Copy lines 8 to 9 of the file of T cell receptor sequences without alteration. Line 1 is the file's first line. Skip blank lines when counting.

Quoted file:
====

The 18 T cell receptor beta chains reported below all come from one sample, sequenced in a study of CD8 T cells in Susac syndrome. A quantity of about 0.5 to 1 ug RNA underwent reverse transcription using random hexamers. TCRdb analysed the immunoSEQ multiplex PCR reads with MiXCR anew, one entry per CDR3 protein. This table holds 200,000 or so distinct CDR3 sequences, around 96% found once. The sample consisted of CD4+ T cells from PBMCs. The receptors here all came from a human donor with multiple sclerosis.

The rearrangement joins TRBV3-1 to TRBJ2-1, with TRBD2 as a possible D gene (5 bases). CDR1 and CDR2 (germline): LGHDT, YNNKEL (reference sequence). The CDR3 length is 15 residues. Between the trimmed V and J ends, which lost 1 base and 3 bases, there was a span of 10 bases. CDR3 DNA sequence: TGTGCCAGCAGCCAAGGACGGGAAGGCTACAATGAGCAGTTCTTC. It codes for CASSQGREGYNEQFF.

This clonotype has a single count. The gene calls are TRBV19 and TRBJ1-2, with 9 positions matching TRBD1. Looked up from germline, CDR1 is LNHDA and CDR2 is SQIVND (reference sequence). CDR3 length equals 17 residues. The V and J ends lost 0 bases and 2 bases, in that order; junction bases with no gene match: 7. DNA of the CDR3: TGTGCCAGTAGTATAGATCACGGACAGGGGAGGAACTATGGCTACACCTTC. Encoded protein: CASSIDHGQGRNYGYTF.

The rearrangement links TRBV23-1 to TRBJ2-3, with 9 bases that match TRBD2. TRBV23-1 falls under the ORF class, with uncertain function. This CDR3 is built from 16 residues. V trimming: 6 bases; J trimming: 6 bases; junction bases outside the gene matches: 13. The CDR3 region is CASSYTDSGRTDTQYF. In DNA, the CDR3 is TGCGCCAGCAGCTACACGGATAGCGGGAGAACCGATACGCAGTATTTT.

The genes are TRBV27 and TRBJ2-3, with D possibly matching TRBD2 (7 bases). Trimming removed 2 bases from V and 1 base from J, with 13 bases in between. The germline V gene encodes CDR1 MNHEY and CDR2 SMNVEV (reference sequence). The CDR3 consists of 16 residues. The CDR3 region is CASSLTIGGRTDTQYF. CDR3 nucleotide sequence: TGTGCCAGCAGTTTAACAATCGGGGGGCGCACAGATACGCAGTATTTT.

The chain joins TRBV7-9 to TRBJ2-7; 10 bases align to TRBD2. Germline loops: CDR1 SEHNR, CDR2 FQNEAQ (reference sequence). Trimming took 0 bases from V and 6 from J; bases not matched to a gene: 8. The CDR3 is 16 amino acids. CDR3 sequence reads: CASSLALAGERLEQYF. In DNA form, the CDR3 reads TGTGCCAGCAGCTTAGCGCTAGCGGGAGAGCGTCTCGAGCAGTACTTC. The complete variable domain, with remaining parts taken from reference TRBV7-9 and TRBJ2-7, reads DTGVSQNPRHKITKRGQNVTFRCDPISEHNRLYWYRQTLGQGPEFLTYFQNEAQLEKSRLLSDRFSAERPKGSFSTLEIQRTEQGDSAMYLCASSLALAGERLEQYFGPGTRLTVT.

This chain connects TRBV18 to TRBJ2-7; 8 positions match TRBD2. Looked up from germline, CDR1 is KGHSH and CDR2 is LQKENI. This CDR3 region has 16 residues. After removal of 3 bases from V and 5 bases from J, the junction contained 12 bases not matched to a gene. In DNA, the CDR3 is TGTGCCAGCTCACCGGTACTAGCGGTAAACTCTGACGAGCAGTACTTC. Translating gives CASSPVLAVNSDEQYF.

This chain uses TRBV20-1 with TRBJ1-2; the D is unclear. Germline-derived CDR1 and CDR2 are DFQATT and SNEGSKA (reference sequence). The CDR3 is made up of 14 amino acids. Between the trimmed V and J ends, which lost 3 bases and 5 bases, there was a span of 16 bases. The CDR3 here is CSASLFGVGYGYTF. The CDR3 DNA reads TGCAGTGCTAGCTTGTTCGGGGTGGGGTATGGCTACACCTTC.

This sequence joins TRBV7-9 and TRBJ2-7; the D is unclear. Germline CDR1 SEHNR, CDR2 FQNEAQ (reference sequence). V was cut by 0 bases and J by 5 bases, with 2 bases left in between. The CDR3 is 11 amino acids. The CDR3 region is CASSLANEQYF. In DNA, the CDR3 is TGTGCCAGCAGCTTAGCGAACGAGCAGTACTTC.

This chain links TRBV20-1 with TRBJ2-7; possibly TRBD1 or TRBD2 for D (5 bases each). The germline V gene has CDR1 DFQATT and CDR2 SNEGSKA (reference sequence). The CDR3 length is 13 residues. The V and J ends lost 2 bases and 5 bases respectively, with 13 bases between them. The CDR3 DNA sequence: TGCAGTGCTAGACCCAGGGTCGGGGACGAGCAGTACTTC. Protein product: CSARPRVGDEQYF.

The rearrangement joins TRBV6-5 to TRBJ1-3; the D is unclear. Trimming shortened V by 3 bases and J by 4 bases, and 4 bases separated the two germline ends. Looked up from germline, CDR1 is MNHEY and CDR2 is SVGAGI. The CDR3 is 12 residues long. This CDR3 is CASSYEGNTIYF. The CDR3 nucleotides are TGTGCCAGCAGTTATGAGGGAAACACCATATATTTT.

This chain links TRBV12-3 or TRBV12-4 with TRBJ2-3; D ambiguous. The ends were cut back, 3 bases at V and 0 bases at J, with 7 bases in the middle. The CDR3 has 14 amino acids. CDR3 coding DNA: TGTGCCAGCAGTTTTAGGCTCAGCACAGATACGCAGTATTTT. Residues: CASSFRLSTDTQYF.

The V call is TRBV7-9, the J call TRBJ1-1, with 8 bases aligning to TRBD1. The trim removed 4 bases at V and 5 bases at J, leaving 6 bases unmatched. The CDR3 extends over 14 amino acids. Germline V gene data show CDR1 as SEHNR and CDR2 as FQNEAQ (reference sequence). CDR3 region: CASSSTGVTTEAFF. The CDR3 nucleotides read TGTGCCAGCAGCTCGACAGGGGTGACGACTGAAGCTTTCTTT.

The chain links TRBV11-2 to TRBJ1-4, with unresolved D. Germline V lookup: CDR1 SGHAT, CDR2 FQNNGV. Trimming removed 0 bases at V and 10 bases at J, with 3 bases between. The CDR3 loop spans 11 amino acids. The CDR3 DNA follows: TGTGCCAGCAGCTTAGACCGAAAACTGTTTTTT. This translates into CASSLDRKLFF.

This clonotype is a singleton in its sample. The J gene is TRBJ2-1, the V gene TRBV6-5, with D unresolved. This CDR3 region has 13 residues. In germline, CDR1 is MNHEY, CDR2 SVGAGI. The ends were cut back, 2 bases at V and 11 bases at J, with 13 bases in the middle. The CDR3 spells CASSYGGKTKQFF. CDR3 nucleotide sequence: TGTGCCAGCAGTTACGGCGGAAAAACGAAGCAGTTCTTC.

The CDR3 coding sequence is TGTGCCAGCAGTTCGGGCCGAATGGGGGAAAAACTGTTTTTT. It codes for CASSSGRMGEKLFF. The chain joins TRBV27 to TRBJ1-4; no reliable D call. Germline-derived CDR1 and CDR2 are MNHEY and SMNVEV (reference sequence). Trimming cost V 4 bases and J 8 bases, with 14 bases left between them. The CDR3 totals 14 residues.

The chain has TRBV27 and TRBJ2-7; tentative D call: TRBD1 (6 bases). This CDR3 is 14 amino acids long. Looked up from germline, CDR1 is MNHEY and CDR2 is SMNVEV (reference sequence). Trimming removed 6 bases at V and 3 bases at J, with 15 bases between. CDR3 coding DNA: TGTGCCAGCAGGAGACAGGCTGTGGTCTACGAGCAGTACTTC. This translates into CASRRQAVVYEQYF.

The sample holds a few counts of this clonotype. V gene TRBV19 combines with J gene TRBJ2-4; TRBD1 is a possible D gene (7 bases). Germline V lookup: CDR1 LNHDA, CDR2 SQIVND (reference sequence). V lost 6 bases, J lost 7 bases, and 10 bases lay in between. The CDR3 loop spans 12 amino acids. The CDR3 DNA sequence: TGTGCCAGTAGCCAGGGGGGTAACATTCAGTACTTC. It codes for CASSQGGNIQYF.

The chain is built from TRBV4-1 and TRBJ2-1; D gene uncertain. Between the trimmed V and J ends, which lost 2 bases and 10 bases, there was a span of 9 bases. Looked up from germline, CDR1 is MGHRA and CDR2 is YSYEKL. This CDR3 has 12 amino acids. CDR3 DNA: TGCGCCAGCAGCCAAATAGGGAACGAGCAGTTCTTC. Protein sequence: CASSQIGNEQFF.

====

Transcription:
This chain uses TRBV20-1 with TRBJ1-2; the D is unclear. Germline-derived CDR1 and CDR2 are DFQATT and SNEGSKA (reference sequence). The CDR3 is made up of 14 amino acids. Between the trimmed V and J ends, which lost 3 bases and 5 bases, there was a span of 16 bases. The CDR3 here is CSASLFGVGYGYTF. The CDR3 DNA reads TGCAGTGCTAGCTTGTTCGGGGTGGGGTATGGCTACACCTTC.

This sequence joins TRBV7-9 and TRBJ2-7; the D is unclear. Germline CDR1 SEHNR, CDR2 FQNEAQ (reference sequence). V was cut by 0 bases and J by 5 bases, with 2 bases left in between. The CDR3 is 11 amino acids. The CDR3 region is CASSLANEQYF. In DNA, the CDR3 is TGTGCCAGCAGCTTAGCGAACGAGCAGTACTTC.